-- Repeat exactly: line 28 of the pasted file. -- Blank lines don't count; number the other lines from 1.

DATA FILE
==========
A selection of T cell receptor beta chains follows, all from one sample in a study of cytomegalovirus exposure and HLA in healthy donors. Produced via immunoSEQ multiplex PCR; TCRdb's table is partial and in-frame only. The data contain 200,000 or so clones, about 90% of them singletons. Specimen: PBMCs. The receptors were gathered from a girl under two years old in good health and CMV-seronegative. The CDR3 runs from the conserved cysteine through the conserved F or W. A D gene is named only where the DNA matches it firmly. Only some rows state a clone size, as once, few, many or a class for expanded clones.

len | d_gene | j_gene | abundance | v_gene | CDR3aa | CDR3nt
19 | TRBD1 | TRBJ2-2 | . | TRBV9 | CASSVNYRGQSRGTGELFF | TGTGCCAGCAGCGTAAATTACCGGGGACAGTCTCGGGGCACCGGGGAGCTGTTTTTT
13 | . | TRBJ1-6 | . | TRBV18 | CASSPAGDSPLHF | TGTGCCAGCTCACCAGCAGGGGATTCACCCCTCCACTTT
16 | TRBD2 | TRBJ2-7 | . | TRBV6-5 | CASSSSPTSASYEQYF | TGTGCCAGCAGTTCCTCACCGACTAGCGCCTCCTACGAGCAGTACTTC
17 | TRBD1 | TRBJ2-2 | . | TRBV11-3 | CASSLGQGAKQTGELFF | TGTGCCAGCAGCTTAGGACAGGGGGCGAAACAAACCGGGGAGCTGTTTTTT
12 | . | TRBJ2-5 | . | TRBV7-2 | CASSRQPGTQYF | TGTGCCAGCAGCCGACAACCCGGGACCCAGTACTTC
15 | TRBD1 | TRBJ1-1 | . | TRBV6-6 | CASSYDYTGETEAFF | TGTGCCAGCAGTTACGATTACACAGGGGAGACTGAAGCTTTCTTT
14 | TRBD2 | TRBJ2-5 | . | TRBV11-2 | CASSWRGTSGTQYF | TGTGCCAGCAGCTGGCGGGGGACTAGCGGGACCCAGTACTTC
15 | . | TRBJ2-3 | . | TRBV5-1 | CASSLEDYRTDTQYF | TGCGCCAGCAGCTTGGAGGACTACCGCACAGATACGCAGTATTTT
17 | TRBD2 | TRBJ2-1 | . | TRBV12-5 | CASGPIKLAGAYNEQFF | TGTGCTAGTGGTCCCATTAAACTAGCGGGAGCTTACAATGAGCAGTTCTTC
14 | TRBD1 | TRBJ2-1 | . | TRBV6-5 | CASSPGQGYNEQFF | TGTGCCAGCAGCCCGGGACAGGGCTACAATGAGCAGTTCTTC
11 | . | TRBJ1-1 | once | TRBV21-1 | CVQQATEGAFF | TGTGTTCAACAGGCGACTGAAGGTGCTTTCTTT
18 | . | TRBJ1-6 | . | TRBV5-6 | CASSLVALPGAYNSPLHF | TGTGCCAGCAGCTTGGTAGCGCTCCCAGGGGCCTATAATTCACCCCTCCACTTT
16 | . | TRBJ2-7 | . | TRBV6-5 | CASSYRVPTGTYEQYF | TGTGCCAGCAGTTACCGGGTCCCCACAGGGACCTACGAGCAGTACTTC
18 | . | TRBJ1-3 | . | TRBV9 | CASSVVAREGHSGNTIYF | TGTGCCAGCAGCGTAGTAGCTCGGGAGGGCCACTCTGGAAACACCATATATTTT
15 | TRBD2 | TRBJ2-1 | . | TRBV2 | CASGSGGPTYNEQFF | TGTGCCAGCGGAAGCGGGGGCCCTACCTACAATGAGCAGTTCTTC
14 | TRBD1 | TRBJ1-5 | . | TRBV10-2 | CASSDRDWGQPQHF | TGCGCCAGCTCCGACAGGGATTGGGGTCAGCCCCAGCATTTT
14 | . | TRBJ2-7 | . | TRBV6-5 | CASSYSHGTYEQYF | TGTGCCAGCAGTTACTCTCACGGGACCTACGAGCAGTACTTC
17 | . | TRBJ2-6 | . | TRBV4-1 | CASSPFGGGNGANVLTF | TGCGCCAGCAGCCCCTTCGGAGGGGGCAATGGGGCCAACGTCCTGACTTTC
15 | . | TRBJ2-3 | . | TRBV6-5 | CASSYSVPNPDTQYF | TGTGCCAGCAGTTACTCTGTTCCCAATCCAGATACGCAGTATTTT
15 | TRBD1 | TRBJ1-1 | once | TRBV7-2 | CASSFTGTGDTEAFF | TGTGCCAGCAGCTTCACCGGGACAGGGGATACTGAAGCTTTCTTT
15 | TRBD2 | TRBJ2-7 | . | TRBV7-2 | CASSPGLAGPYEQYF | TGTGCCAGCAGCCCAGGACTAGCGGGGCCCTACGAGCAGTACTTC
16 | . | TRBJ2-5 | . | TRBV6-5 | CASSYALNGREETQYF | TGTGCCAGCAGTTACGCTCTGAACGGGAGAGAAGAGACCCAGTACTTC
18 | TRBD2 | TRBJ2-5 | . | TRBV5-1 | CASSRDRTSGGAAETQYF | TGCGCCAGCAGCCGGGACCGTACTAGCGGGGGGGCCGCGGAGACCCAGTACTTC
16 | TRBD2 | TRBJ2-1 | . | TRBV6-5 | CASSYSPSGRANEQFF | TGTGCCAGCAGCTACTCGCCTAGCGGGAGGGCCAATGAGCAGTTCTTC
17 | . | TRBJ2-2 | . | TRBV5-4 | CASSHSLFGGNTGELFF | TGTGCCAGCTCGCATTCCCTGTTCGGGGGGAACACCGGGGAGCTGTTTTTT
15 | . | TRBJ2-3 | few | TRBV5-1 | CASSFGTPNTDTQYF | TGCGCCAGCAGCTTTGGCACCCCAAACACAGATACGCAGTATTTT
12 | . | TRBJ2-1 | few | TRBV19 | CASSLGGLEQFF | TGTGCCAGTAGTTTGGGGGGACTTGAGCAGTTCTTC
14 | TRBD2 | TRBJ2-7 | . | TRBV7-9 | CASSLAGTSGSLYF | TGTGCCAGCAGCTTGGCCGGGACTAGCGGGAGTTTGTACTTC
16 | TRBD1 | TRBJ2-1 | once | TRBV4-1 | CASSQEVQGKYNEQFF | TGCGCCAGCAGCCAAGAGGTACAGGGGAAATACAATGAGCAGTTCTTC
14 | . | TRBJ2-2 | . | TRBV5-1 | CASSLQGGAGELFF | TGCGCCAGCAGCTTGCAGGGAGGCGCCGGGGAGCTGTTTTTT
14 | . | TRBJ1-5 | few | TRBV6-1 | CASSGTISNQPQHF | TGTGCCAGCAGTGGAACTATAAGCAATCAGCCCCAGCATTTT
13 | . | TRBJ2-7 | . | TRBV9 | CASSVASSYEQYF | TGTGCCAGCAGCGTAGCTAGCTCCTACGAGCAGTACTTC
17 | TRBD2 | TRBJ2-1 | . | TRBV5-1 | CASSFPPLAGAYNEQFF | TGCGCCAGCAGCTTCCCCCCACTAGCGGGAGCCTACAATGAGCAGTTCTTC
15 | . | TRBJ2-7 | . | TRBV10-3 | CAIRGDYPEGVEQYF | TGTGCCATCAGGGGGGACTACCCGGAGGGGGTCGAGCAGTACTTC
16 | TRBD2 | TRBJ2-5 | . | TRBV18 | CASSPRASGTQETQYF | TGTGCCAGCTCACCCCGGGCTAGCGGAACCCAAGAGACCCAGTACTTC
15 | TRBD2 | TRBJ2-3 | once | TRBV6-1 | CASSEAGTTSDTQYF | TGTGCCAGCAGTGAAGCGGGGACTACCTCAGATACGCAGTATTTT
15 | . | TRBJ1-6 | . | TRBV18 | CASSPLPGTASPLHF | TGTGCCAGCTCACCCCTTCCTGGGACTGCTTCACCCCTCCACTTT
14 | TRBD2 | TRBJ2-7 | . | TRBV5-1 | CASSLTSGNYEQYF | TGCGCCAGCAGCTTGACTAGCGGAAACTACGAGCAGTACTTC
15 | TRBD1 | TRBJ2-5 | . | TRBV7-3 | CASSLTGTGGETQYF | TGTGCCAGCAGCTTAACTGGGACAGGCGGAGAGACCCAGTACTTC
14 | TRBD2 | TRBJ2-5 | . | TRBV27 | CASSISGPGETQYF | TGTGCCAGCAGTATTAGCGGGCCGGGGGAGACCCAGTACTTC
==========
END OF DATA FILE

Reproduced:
15 | . | TRBJ2-3 | few | TRBV5-1 | CASSFGTPNTDTQYF | TGCGCCAGCAGCTTTGGCACCCCAAACACAGATACGCAGTATTTT